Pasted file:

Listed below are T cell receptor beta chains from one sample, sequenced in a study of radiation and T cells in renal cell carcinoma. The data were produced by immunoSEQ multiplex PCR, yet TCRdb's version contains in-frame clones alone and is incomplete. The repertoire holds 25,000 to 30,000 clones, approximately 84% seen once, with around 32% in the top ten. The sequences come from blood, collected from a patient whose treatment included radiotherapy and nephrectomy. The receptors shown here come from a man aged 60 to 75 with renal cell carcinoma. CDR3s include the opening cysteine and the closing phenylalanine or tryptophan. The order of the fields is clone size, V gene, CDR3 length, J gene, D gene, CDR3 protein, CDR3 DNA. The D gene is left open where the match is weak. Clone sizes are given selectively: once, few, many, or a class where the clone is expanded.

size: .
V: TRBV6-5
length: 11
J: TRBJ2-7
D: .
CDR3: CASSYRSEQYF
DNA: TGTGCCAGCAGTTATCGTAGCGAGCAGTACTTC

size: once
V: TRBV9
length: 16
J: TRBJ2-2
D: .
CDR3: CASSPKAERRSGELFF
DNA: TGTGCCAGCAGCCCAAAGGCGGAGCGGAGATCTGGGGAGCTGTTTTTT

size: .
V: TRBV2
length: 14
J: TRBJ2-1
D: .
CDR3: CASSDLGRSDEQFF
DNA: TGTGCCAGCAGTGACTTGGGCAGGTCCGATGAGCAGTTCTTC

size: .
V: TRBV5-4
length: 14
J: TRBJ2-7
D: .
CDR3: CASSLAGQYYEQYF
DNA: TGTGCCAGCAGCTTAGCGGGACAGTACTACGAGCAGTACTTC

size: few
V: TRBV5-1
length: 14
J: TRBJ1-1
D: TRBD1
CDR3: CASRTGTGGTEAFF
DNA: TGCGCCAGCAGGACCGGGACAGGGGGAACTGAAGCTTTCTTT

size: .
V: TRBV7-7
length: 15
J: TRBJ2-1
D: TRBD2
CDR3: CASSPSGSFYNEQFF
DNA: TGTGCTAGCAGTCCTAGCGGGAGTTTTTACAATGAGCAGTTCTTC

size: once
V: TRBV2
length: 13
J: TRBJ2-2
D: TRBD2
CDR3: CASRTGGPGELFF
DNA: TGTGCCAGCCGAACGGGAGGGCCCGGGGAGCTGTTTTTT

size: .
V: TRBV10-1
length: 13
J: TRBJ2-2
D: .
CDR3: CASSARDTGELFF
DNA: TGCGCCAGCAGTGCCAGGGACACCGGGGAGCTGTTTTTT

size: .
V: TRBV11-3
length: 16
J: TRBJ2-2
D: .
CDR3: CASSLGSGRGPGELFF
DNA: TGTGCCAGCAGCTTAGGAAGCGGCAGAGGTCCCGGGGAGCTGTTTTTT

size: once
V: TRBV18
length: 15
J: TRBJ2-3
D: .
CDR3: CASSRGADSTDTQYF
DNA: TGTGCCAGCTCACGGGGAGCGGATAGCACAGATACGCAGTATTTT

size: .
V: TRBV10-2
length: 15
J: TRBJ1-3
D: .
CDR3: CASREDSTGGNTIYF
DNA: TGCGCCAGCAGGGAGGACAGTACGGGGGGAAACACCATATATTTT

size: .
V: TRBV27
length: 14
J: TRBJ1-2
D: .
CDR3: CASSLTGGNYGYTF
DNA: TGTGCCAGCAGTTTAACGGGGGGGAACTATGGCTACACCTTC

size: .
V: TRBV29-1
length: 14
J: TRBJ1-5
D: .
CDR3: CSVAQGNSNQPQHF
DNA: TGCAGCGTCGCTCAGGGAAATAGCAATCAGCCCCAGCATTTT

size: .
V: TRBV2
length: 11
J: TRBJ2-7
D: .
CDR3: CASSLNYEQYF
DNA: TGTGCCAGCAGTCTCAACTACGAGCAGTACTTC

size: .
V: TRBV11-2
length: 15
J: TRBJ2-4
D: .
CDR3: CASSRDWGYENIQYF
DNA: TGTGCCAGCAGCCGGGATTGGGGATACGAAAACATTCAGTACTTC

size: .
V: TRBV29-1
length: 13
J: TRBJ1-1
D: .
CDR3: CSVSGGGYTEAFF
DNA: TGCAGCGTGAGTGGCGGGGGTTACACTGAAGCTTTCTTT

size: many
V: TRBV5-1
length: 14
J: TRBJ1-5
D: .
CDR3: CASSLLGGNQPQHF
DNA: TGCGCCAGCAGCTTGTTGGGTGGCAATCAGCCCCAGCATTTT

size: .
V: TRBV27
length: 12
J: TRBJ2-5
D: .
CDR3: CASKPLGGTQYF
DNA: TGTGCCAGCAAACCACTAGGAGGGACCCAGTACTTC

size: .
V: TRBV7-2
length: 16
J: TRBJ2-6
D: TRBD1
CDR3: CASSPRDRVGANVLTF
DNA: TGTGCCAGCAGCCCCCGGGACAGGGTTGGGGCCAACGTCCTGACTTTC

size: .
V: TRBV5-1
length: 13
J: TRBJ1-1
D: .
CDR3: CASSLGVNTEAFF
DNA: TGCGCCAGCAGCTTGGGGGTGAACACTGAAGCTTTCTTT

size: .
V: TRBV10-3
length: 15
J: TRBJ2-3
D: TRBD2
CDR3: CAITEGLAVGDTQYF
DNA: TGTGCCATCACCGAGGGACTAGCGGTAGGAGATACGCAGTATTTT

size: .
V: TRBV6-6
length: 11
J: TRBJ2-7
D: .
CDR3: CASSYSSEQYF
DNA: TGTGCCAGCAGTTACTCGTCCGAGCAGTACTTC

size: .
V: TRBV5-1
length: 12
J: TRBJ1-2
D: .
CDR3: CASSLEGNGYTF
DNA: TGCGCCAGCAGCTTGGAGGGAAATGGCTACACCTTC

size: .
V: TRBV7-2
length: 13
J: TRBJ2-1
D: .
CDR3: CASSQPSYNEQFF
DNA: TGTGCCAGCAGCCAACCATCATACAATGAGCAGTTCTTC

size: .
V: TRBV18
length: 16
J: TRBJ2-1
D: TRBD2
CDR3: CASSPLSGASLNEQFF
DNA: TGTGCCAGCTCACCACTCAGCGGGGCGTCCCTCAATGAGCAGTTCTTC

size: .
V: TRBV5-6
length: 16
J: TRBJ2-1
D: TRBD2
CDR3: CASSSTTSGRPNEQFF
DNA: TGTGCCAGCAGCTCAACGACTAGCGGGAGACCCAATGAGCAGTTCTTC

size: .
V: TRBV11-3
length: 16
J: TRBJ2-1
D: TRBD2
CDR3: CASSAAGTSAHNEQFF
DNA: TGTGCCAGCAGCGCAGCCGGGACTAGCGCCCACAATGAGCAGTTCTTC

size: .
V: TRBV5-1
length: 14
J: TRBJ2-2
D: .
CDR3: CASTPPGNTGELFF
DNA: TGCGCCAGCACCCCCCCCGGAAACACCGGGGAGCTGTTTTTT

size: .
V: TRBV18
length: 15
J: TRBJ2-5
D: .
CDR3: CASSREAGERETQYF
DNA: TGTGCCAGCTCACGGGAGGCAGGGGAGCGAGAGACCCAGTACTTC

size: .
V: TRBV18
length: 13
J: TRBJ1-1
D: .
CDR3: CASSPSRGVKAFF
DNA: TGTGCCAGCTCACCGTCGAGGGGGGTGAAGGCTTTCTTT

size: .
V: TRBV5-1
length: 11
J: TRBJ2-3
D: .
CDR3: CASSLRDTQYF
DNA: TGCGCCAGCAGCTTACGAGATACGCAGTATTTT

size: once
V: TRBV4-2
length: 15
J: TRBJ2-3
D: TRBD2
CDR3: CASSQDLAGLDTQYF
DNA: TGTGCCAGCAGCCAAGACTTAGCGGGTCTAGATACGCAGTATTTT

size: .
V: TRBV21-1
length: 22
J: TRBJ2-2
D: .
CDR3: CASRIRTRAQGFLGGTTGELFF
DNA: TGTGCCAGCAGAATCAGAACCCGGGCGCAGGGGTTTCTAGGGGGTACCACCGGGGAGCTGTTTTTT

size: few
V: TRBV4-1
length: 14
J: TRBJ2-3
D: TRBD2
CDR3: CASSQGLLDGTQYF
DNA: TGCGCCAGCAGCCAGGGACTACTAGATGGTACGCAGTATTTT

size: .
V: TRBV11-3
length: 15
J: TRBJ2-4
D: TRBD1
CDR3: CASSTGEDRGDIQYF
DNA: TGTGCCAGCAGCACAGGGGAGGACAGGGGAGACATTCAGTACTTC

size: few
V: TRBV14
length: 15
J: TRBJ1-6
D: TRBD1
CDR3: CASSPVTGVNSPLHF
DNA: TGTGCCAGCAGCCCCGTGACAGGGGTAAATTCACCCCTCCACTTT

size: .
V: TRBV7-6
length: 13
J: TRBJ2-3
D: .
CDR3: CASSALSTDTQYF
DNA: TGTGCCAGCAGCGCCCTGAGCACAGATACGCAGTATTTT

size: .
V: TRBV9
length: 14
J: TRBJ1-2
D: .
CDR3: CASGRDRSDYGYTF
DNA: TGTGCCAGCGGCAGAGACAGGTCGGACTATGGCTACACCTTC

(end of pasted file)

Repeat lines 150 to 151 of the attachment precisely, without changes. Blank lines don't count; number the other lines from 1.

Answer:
V: TRBV6-6
length: 11